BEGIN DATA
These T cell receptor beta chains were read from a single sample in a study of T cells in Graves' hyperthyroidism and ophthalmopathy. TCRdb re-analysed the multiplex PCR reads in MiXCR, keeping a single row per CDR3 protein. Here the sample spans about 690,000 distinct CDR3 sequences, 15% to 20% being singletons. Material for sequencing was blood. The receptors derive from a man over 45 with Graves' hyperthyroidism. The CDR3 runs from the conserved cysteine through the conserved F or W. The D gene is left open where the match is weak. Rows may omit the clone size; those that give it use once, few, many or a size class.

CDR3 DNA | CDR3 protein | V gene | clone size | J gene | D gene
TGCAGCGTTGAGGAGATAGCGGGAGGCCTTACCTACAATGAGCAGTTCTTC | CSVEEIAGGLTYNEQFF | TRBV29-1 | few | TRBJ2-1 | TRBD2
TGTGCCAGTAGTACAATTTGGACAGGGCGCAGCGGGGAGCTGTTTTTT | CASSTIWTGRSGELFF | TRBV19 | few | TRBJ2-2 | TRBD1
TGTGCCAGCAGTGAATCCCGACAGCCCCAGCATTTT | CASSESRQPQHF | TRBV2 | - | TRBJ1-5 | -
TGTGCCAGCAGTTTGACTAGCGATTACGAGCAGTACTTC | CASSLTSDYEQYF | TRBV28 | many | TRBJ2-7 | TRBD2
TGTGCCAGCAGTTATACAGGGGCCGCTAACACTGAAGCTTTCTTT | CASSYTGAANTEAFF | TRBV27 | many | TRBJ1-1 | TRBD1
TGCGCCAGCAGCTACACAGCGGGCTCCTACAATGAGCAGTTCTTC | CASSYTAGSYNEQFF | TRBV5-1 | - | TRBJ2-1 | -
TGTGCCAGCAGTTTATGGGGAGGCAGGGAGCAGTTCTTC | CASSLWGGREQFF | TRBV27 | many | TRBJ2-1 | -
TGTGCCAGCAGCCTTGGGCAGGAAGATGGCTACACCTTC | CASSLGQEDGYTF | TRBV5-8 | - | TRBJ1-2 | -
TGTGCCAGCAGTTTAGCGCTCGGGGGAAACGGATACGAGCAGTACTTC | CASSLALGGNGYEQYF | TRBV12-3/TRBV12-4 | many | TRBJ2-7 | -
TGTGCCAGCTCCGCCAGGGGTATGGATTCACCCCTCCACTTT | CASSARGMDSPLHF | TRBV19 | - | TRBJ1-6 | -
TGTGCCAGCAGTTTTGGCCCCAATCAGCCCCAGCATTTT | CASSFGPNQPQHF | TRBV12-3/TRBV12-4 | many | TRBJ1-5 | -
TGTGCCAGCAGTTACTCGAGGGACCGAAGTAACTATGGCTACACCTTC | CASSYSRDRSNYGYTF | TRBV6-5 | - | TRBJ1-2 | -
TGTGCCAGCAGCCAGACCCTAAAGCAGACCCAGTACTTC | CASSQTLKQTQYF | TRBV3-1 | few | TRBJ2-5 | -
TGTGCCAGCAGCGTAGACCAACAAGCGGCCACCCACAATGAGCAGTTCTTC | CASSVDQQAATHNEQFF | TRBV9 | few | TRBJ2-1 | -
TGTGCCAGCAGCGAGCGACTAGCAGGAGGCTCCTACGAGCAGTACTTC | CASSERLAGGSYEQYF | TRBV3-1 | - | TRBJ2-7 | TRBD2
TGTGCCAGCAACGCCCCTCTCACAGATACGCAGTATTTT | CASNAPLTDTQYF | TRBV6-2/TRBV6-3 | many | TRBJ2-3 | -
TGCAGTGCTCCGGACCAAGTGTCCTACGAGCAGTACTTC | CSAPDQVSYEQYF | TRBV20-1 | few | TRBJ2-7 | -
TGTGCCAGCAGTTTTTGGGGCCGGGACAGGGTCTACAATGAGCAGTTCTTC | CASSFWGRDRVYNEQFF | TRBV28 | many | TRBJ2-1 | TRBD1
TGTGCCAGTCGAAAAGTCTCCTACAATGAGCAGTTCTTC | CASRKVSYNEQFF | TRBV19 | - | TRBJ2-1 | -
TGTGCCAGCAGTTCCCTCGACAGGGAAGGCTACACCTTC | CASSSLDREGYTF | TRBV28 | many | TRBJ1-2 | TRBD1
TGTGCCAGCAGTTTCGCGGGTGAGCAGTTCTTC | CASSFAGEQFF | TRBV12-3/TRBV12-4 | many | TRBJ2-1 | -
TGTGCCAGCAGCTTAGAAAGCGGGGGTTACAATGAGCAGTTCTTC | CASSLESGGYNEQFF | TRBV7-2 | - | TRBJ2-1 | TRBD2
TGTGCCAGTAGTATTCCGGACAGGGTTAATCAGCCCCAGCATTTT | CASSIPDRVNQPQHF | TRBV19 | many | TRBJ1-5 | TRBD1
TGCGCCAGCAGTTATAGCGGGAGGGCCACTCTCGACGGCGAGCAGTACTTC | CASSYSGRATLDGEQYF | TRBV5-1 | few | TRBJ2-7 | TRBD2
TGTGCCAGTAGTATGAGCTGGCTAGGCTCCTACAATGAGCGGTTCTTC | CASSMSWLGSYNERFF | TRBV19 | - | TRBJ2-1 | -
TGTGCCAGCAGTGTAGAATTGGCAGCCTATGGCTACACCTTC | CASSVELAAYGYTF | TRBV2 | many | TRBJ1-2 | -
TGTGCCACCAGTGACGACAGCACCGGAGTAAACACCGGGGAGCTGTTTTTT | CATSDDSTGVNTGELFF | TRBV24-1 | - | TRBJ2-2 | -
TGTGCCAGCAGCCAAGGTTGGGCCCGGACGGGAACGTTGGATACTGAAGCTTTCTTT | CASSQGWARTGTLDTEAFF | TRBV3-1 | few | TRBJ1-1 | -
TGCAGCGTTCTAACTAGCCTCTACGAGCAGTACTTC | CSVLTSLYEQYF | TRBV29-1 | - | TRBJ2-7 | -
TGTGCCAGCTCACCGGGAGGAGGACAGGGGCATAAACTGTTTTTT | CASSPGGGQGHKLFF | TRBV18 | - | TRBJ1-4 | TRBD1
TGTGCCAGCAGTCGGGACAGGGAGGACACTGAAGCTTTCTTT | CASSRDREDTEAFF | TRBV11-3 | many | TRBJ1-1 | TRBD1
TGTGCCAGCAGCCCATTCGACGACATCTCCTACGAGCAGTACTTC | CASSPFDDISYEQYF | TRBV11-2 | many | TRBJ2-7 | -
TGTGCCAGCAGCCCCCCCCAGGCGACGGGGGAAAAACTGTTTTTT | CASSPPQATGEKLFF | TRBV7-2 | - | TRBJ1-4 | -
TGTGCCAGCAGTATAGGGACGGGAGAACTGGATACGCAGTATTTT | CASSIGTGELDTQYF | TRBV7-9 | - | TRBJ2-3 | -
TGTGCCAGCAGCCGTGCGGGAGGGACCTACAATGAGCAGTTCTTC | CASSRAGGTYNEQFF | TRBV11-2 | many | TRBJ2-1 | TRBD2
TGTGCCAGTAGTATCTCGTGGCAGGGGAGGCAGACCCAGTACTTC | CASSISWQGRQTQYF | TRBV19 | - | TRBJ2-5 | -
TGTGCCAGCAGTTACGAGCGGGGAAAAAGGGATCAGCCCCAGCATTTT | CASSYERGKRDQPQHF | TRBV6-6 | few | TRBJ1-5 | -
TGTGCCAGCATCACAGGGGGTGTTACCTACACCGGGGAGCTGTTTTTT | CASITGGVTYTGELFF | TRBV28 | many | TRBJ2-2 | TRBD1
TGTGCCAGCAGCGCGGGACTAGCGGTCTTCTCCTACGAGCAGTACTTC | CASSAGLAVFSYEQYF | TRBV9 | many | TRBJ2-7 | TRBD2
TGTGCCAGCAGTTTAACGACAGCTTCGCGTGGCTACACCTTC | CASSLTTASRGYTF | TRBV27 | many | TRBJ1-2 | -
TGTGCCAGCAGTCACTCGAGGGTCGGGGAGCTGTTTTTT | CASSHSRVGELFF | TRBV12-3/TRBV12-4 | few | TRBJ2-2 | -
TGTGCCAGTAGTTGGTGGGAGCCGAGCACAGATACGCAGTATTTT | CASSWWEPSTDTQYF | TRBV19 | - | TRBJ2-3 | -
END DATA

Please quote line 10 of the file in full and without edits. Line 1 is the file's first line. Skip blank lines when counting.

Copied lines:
TGTGCCAGCAGCCTTGGGCAGGAAGATGGCTACACCTTC | CASSLGQEDGYTF | TRBV5-8 | - | TRBJ1-2 | -